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Daily Currant hoax story claiming 'Marijuana overdoses kill 37 in Colorado' fools some -- not all

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DENVER, CO –  A satirical website fooled some people with its hoax story headlined: "Marijuana Overdoses Kill 37 in Colorado On First Day of Legalization January 2nd, 2014."

"Colorado is reconsidering its decision to legalize recreational pot following the deaths of dozens due to marijuana overdoses," read the spoof story by  DailyCurrant.com , which attributed the death toll to the Rocky Mountain News, the Denver daily newspaper that closed in 2009.

The Daily Current website's "About" section states: "Our stories are purely fictional. However they are meant to address real-world issues through satire and often refer and link to real events happening in the world."

The story quoted a fake "Dr. Jack Shepard," claiming he was "chief of surgery at St. Luke's Medical Center in Denver."

"It's complete chaos here," the fake doctor ranted. "I've put five college students in body bags since breakfast and more are arriving every minute."

"We are seeing cardiac arrests, hypospadias, acquired trimethylaminuria and multiple organ failures," the doctor raved. "By next week the death toll could go as high as 200, maybe 300. Someone needs to step in and stop this madness. My god, why did we legalize marijuana? What were we thinking?"

"Dr. Jack Shepard" was a character on the TV show "Lost." The spoof story forced the real Presbyterian/St. Luke’s Medical Center to issue a news release clarifying that "there is no such doctor as 'Jack Shepard' on our medical staff and that there have been no deaths due to marijuana at our hospital. The article is a completely fabricated work of fiction created by 'The Daily Currant.'"

In case you're curious about the medical conditions cited by the fictional doctor: "Hypospadias" is a birth defect affecting the penis; "Trimethylaminuria" is a genetic disease formerly known as "Fish Odor Syndrome," because it is causes an offensive body odor that some compare to the "smell of rotting fish," according to  MedicineNet.com .

The bogus story also tweaked the goal of Amendment 64, the ballot measure passed by Colorado voters in 2012, that recreational marijuana possession and sales should be legalized "regulated like alcohol and heavily taxed."

"One of the principal arguments of legalization advocates was that cannabis has long been considered safer than alcohol and tobacco and was not thought not to cause overdose. But a brave minority tried to warn Coloradans of the drug's dangers," the story said.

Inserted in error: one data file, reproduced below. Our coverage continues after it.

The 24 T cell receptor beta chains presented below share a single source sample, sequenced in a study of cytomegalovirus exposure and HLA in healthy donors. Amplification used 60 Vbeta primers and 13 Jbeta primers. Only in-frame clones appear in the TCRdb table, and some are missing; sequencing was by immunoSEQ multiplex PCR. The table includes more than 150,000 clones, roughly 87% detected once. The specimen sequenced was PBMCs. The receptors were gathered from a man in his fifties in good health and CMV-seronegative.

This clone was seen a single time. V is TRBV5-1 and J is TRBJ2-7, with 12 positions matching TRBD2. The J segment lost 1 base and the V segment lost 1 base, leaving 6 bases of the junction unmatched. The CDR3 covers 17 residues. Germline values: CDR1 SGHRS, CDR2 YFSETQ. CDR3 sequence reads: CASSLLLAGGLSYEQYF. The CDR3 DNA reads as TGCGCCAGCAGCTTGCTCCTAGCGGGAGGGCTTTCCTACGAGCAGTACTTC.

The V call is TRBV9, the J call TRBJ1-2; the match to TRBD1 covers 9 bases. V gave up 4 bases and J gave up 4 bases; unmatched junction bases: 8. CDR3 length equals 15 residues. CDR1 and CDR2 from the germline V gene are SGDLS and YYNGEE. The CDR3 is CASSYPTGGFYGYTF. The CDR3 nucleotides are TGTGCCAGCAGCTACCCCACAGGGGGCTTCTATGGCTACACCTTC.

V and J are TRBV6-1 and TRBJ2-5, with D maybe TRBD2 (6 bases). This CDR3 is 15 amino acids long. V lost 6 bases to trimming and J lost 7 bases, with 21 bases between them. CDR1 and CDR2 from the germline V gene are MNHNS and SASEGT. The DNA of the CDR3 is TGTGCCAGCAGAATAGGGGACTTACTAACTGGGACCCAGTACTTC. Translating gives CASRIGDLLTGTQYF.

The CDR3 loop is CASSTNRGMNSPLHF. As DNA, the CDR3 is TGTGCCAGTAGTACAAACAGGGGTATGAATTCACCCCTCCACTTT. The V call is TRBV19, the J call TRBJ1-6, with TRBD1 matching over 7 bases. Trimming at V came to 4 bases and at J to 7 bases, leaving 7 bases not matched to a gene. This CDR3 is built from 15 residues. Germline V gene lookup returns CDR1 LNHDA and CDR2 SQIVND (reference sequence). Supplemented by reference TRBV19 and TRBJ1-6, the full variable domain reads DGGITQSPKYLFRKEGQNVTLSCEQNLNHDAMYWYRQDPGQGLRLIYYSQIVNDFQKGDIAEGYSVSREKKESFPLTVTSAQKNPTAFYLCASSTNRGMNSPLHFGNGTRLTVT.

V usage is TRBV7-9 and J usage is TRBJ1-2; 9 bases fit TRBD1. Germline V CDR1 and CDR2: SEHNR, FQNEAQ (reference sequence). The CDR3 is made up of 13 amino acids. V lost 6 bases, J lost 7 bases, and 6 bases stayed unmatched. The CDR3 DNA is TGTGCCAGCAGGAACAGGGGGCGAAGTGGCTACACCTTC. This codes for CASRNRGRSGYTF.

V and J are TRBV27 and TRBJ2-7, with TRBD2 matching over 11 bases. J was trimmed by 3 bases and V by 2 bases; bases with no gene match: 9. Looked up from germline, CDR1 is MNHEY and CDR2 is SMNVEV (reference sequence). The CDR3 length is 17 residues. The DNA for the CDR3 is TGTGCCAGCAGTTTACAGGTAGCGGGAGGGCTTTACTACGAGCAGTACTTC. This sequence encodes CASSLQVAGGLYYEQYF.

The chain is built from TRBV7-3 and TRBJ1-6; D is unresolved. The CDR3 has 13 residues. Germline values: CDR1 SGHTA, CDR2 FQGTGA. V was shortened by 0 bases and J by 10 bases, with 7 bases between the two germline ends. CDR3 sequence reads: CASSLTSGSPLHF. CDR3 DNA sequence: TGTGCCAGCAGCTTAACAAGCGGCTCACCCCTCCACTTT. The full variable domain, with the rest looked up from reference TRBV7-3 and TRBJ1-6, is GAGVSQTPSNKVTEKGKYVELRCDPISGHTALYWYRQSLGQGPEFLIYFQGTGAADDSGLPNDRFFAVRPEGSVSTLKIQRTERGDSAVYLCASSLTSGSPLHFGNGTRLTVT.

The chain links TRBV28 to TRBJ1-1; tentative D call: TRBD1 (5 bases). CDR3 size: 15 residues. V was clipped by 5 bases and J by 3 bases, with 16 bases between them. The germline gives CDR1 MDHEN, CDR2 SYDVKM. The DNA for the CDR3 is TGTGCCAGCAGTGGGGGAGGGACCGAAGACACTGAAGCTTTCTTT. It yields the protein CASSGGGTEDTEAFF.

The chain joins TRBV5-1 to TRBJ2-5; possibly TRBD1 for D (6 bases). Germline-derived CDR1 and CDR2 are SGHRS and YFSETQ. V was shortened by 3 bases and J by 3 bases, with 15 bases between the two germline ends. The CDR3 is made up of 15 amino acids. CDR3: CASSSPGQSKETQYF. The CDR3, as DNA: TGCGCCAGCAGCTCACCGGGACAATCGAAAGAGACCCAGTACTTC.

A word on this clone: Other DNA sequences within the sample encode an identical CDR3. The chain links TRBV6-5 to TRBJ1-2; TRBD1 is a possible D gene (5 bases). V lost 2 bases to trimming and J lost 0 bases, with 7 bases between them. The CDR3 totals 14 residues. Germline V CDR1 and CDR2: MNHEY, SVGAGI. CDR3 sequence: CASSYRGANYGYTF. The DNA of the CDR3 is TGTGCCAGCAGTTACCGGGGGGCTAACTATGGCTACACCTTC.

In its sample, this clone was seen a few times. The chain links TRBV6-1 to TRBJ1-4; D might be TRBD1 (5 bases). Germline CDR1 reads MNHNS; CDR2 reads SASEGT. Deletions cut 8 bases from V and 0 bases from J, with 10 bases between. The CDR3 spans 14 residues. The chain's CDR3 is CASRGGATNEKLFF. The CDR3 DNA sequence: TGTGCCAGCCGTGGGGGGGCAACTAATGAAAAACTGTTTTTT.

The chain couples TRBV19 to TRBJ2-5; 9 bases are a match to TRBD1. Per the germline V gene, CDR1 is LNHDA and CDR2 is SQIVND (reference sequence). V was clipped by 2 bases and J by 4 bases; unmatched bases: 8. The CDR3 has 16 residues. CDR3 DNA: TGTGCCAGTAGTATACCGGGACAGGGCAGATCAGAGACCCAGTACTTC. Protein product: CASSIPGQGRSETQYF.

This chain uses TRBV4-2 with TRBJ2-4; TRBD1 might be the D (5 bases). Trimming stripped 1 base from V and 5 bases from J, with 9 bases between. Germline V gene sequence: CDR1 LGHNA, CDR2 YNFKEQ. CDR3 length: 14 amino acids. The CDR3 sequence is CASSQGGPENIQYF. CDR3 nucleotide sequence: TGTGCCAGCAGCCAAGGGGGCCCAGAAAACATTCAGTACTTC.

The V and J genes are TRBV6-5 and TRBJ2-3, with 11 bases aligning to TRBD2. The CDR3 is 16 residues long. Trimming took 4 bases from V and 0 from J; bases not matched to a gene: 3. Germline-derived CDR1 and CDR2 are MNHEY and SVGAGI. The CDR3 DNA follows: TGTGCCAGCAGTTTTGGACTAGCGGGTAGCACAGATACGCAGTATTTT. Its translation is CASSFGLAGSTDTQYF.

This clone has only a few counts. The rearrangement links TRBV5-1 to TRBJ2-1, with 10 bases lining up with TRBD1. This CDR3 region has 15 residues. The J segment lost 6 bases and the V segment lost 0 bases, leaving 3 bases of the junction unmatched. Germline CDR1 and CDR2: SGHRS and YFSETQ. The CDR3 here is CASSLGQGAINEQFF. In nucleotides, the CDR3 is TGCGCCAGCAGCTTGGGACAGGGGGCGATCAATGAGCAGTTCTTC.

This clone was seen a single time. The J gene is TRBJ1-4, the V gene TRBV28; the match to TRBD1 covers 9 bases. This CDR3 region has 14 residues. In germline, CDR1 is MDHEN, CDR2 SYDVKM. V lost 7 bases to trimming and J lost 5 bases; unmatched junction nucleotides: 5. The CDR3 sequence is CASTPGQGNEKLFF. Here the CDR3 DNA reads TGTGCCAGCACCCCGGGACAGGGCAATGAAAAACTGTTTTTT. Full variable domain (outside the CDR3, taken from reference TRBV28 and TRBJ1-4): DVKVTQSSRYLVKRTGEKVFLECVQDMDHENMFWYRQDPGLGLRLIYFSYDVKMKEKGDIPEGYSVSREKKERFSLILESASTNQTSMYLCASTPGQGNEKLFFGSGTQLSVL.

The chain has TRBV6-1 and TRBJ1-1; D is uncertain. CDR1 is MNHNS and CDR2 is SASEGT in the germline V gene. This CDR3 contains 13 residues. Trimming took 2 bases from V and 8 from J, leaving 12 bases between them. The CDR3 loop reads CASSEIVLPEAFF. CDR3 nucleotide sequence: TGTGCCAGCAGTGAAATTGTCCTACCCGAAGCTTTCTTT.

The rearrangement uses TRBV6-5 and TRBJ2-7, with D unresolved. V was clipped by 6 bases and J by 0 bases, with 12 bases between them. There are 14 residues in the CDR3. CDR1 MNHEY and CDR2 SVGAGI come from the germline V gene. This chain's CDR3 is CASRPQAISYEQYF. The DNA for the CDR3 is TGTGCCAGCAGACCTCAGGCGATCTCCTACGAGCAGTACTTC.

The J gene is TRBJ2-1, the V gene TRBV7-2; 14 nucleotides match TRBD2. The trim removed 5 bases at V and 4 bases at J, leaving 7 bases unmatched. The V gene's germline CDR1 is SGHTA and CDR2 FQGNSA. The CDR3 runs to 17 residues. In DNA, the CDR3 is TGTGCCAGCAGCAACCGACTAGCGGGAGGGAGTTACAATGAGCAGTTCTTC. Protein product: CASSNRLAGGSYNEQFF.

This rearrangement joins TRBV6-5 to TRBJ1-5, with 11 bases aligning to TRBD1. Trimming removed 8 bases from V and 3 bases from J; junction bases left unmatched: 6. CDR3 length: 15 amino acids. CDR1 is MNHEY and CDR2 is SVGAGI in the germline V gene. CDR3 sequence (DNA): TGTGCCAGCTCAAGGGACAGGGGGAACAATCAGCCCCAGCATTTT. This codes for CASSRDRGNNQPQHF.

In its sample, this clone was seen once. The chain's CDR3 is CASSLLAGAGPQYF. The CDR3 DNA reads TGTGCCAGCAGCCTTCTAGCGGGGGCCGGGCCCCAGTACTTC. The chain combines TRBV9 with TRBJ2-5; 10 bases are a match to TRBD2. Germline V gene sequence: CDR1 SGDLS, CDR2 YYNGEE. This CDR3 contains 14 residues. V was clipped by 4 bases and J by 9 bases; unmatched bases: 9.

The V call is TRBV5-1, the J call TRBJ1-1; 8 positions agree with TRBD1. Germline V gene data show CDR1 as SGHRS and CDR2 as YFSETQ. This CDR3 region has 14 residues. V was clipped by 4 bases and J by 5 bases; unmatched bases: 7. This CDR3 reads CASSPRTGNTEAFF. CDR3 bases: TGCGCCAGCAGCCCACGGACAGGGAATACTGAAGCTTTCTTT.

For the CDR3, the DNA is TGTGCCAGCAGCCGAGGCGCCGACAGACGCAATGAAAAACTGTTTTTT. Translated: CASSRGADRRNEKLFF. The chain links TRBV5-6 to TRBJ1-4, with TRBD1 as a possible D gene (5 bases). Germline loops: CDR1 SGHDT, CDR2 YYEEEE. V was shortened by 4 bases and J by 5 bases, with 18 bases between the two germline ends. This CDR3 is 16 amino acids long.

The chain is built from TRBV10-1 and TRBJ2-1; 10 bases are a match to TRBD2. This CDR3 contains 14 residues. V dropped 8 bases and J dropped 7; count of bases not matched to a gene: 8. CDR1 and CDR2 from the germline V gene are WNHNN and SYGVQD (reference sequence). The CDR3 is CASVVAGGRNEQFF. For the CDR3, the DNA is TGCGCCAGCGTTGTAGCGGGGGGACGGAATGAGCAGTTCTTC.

Another fake Daily Current quote: "We told everyone this would happen," says Peter Swindon, President and CEO of local brewer MolsonCoors, "Marijuana is a deadly hardcore drug that causes addiction and destroys lives."

"When was the last time you heard of someone overdosing on beer? All these pro-marijuana groups should be ashamed of themselves. The victims' blood is on their hands," the fictional beer company executive declared.

The real President and Chief Executive Officer of Molson Coors Brewing Company is Peter Swinburn.

Many people clearly got the joke, but some people on social media were fooled.

One stunned man said in a YouTube video commentary: "This story just blows me away. Thirty-seven people died in Colorado on New Year's Day when marijuana was legalized…Doctors say they expect hundreds more imminent deaths. This is more deaths than an average day in Iraq and the Afghanistan wars combined."

The man later posted on his YouTube account: "This story ended up being a hoax! I got sucked in by a 'news article' published in The Daily Currant, a satirical web site that falsely quoted The Rocky Mountain News as its reference source about the (fictitious) 37 deaths from marijuana drug overdoses."

Another man tweeted, "So do we blame pot, or do we blame the users? Do you blame alcohol for alcohol related deaths including DUI, or…" one man tweeted.

"I have to reconsider my statement b4. #marijuana kills around 37 people in the 1st time legalization due to #overdoes," tweeted another guy.

Copyright 2014 Scripps Media, Inc. All rights reserved. This material may not be published, broadcast, rewritten, or redistributed.

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